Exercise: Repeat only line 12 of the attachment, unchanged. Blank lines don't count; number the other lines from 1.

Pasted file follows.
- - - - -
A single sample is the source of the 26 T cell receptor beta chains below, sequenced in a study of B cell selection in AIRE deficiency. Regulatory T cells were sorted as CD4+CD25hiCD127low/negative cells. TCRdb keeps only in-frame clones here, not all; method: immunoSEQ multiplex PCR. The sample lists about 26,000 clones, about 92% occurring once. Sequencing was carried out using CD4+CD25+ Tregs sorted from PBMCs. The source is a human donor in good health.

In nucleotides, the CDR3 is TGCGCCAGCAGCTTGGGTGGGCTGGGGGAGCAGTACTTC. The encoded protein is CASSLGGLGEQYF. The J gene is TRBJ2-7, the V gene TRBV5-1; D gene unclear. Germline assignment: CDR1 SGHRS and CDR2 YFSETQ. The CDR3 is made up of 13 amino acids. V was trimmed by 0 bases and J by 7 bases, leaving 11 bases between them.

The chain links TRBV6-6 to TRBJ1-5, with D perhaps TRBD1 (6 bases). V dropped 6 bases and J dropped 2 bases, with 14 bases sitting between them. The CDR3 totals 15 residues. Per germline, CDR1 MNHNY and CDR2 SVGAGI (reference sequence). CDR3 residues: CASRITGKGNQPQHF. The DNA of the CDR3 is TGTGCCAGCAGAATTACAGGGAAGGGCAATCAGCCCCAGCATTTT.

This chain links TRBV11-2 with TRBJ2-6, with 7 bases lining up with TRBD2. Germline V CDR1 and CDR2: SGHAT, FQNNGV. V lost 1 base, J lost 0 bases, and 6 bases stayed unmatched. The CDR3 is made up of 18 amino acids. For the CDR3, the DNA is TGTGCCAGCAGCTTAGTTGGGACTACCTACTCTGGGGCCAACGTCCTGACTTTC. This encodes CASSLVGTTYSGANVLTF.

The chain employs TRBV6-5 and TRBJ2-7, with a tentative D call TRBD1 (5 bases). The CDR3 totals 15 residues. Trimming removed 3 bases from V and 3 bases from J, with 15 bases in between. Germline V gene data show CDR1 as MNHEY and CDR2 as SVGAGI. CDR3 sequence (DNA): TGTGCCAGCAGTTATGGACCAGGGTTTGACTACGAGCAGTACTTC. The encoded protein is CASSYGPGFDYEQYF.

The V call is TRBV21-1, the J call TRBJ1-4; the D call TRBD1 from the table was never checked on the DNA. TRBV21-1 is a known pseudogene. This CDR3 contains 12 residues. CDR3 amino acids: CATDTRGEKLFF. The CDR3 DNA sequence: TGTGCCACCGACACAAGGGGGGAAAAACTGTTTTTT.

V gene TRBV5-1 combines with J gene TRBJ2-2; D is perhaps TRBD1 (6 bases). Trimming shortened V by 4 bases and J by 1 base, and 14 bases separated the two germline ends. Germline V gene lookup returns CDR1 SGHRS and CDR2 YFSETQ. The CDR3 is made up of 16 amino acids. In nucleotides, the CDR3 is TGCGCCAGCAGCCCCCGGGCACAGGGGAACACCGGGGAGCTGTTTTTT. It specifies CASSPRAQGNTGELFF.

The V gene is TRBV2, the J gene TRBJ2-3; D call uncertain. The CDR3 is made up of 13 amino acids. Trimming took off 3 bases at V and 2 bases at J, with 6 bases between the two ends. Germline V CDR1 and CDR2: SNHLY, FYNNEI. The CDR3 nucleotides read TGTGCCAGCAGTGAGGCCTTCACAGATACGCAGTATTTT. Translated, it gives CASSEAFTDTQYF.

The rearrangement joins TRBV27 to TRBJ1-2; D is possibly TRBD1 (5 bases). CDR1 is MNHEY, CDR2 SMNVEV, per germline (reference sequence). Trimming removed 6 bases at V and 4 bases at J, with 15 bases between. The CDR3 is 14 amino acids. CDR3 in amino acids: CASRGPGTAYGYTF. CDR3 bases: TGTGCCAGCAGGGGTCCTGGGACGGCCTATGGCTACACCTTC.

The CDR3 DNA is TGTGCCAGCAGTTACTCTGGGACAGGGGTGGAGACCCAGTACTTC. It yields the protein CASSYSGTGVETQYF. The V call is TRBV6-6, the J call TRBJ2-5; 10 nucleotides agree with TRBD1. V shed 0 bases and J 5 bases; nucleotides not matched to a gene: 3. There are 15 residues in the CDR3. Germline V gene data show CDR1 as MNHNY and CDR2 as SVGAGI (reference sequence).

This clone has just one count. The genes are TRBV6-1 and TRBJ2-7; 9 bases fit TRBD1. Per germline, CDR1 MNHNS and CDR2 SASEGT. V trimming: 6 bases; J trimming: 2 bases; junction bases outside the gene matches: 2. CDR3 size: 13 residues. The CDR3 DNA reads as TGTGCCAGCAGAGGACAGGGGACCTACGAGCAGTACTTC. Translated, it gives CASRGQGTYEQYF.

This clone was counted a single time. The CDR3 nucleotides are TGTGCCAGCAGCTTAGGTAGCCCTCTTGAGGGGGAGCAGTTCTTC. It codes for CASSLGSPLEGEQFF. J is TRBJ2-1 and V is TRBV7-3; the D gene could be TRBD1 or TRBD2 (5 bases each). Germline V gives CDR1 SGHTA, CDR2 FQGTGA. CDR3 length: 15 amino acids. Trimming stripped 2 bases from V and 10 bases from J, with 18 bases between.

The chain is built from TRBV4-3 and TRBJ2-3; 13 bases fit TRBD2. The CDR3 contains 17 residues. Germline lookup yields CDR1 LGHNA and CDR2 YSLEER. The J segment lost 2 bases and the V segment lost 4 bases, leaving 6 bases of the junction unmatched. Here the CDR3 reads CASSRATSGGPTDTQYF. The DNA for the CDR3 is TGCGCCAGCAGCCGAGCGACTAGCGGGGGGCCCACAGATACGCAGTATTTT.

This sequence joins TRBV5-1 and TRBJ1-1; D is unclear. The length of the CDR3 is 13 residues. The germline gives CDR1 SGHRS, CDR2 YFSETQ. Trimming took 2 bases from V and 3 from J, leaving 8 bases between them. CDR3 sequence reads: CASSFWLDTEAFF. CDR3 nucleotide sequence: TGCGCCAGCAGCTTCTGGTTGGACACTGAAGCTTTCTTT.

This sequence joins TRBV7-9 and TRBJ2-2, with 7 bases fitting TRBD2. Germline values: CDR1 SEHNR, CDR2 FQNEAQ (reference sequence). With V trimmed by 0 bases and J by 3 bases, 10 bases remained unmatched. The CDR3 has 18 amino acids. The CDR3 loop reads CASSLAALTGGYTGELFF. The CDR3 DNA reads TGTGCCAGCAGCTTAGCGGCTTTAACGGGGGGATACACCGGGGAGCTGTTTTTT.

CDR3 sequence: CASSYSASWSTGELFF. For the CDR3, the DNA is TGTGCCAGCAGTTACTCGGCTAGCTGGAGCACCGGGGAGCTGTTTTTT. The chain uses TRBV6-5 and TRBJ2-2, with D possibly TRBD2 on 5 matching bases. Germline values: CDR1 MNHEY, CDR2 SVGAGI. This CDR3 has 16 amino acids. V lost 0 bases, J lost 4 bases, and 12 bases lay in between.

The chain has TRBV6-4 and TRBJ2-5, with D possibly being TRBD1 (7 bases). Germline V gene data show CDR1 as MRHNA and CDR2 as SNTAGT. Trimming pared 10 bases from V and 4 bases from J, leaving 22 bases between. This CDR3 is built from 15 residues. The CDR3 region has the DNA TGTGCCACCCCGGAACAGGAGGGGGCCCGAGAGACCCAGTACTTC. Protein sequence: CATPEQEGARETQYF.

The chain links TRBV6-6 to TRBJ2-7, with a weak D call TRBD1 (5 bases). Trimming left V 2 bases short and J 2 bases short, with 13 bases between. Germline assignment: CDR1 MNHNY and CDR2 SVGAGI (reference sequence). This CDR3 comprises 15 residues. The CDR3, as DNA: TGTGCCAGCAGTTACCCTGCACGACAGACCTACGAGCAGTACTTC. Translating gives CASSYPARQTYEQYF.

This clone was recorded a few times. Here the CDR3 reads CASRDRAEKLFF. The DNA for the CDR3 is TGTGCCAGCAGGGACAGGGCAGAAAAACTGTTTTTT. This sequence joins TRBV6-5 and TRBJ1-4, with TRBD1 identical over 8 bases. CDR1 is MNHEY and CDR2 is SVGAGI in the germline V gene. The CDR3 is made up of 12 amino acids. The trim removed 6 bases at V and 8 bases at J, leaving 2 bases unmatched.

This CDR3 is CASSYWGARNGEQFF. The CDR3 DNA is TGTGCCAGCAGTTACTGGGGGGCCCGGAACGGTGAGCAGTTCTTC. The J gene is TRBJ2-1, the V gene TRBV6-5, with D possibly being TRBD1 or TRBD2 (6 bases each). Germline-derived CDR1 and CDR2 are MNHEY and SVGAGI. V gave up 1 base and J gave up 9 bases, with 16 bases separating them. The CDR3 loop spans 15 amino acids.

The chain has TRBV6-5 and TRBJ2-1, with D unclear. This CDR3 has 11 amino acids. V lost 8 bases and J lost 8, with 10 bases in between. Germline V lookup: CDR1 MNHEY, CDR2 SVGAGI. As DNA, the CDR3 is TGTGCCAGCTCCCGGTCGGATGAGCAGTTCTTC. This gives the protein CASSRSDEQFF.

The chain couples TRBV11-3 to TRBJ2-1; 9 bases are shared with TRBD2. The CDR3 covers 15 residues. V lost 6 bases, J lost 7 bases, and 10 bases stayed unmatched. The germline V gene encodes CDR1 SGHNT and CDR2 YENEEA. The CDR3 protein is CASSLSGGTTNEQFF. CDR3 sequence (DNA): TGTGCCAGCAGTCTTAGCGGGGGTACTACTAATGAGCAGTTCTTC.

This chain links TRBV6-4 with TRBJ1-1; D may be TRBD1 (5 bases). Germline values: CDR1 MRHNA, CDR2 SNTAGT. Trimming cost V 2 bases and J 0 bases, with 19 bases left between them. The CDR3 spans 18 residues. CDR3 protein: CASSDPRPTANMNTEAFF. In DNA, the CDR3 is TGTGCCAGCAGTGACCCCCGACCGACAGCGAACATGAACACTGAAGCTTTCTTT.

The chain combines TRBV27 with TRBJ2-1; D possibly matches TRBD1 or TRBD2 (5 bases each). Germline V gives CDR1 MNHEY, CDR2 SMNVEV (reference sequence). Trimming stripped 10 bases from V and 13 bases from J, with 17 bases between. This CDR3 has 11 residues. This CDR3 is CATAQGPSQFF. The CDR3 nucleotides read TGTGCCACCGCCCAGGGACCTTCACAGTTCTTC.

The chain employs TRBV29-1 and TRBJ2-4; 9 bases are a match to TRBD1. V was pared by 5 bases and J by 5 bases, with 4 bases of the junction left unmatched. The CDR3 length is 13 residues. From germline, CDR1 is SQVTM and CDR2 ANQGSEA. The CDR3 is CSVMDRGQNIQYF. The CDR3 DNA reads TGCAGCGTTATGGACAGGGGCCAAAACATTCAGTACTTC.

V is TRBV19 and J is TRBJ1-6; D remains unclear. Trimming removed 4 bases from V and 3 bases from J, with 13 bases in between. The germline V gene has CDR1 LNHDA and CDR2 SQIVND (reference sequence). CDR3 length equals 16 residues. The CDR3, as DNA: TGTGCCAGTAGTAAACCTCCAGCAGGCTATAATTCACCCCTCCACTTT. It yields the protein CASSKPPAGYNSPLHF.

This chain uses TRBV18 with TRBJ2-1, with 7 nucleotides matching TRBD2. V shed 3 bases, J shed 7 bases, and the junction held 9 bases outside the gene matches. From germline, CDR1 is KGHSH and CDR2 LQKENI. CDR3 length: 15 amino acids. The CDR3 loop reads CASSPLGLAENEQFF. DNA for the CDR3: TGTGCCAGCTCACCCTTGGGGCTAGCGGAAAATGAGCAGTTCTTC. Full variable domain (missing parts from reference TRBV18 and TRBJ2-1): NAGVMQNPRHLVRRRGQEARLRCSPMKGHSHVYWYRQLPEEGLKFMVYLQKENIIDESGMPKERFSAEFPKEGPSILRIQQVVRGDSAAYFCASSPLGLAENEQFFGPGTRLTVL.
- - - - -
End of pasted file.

This clone was counted a single time. The CDR3 nucleotides are TGTGCCAGCAGCTTAGGTAGCCCTCTTGAGGGGGAGCAGTTCTTC. It codes for CASSLGSPLEGEQFF. J is TRBJ2-1 and V is TRBV7-3; the D gene could be TRBD1 or TRBD2 (5 bases each). Germline V gives CDR1 SGHTA, CDR2 FQGTGA. CDR3 length: 15 amino acids. Trimming stripped 2 bases from V and 10 bases from J, with 18 bases between.